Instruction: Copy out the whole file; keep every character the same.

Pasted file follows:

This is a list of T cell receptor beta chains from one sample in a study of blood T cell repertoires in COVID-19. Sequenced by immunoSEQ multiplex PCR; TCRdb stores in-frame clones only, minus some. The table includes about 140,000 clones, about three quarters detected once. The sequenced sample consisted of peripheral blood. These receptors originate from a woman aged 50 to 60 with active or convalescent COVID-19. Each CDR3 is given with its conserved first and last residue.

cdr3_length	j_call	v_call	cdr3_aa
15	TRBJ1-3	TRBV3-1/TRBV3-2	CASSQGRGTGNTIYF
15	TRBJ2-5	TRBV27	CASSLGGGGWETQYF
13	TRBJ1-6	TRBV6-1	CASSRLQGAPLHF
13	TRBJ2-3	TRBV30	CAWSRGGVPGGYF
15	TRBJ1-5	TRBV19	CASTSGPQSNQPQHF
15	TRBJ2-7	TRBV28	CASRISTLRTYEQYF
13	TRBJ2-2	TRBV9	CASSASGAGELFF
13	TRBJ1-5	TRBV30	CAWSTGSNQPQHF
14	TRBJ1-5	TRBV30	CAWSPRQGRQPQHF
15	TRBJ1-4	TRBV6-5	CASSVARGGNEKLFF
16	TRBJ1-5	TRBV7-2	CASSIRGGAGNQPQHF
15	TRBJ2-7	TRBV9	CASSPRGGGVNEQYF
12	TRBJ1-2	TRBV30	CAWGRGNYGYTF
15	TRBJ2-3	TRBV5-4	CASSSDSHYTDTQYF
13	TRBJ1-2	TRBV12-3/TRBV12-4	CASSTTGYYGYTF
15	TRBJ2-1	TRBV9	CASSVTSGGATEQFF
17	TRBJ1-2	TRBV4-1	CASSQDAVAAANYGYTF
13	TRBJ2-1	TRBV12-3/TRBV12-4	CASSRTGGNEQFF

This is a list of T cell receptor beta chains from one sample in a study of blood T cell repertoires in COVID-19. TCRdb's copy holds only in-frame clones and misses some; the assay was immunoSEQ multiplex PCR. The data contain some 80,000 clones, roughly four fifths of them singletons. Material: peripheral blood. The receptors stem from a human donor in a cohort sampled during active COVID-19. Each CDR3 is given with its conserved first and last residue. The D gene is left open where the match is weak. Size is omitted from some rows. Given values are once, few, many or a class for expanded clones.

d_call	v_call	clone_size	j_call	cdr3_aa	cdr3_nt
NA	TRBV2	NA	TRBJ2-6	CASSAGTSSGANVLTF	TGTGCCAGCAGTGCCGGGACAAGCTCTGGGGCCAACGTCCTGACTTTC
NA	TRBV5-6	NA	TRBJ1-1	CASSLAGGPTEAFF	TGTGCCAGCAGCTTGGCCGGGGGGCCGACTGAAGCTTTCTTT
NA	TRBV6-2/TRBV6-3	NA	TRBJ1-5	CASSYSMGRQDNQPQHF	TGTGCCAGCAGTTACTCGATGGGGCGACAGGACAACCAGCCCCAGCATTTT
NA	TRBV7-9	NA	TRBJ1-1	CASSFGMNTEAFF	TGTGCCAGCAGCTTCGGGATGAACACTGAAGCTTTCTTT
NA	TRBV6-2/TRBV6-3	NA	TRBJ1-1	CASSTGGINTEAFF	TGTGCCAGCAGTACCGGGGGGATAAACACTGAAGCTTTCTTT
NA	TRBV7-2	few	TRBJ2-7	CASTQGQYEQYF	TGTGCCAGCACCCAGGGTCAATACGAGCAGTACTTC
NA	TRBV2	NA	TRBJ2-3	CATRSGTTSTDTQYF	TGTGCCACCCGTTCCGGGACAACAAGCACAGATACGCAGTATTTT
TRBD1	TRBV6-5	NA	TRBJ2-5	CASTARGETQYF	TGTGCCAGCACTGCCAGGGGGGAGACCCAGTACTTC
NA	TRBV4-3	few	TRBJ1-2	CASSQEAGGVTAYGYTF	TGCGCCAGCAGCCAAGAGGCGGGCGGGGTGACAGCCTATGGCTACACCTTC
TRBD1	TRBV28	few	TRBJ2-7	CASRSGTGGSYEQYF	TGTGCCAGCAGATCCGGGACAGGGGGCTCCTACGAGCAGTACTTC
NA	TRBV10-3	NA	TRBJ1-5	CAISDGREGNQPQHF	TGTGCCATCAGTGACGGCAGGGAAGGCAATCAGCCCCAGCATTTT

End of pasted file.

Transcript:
This is a list of T cell receptor beta chains from one sample in a study of blood T cell repertoires in COVID-19. Sequenced by immunoSEQ multiplex PCR; TCRdb stores in-frame clones only, minus some. The table includes about 140,000 clones, about three quarters detected once. The sequenced sample consisted of peripheral blood. These receptors originate from a woman aged 50 to 60 with active or convalescent COVID-19. Each CDR3 is given with its conserved first and last residue.

cdr3_length	j_call	v_call	cdr3_aa
15	TRBJ1-3	TRBV3-1/TRBV3-2	CASSQGRGTGNTIYF
15	TRBJ2-5	TRBV27	CASSLGGGGWETQYF
13	TRBJ1-6	TRBV6-1	CASSRLQGAPLHF
13	TRBJ2-3	TRBV30	CAWSRGGVPGGYF
15	TRBJ1-5	TRBV19	CASTSGPQSNQPQHF
15	TRBJ2-7	TRBV28	CASRISTLRTYEQYF
13	TRBJ2-2	TRBV9	CASSASGAGELFF
13	TRBJ1-5	TRBV30	CAWSTGSNQPQHF
14	TRBJ1-5	TRBV30	CAWSPRQGRQPQHF
15	TRBJ1-4	TRBV6-5	CASSVARGGNEKLFF
16	TRBJ1-5	TRBV7-2	CASSIRGGAGNQPQHF
15	TRBJ2-7	TRBV9	CASSPRGGGVNEQYF
12	TRBJ1-2	TRBV30	CAWGRGNYGYTF
15	TRBJ2-3	TRBV5-4	CASSSDSHYTDTQYF
13	TRBJ1-2	TRBV12-3/TRBV12-4	CASSTTGYYGYTF
15	TRBJ2-1	TRBV9	CASSVTSGGATEQFF
17	TRBJ1-2	TRBV4-1	CASSQDAVAAANYGYTF
13	TRBJ2-1	TRBV12-3/TRBV12-4	CASSRTGGNEQFF

This is a list of T cell receptor beta chains from one sample in a study of blood T cell repertoires in COVID-19. TCRdb's copy holds only in-frame clones and misses some; the assay was immunoSEQ multiplex PCR. The data contain some 80,000 clones, roughly four fifths of them singletons. Material: peripheral blood. The receptors stem from a human donor in a cohort sampled during active COVID-19. Each CDR3 is given with its conserved first and last residue. The D gene is left open where the match is weak. Size is omitted from some rows. Given values are once, few, many or a class for expanded clones.

d_call	v_call	clone_size	j_call	cdr3_aa	cdr3_nt
NA	TRBV2	NA	TRBJ2-6	CASSAGTSSGANVLTF	TGTGCCAGCAGTGCCGGGACAAGCTCTGGGGCCAACGTCCTGACTTTC
NA	TRBV5-6	NA	TRBJ1-1	CASSLAGGPTEAFF	TGTGCCAGCAGCTTGGCCGGGGGGCCGACTGAAGCTTTCTTT
NA	TRBV6-2/TRBV6-3	NA	TRBJ1-5	CASSYSMGRQDNQPQHF	TGTGCCAGCAGTTACTCGATGGGGCGACAGGACAACCAGCCCCAGCATTTT
NA	TRBV7-9	NA	TRBJ1-1	CASSFGMNTEAFF	TGTGCCAGCAGCTTCGGGATGAACACTGAAGCTTTCTTT
NA	TRBV6-2/TRBV6-3	NA	TRBJ1-1	CASSTGGINTEAFF	TGTGCCAGCAGTACCGGGGGGATAAACACTGAAGCTTTCTTT
NA	TRBV7-2	few	TRBJ2-7	CASTQGQYEQYF	TGTGCCAGCACCCAGGGTCAATACGAGCAGTACTTC
NA	TRBV2	NA	TRBJ2-3	CATRSGTTSTDTQYF	TGTGCCACCCGTTCCGGGACAACAAGCACAGATACGCAGTATTTT
TRBD1	TRBV6-5	NA	TRBJ2-5	CASTARGETQYF	TGTGCCAGCACTGCCAGGGGGGAGACCCAGTACTTC
NA	TRBV4-3	few	TRBJ1-2	CASSQEAGGVTAYGYTF	TGCGCCAGCAGCCAAGAGGCGGGCGGGGTGACAGCCTATGGCTACACCTTC
TRBD1	TRBV28	few	TRBJ2-7	CASRSGTGGSYEQYF	TGTGCCAGCAGATCCGGGACAGGGGGCTCCTACGAGCAGTACTTC
NA	TRBV10-3	NA	TRBJ1-5	CAISDGREGNQPQHF	TGTGCCATCAGTGACGGCAGGGAAGGCAATCAGCCCCAGCATTTT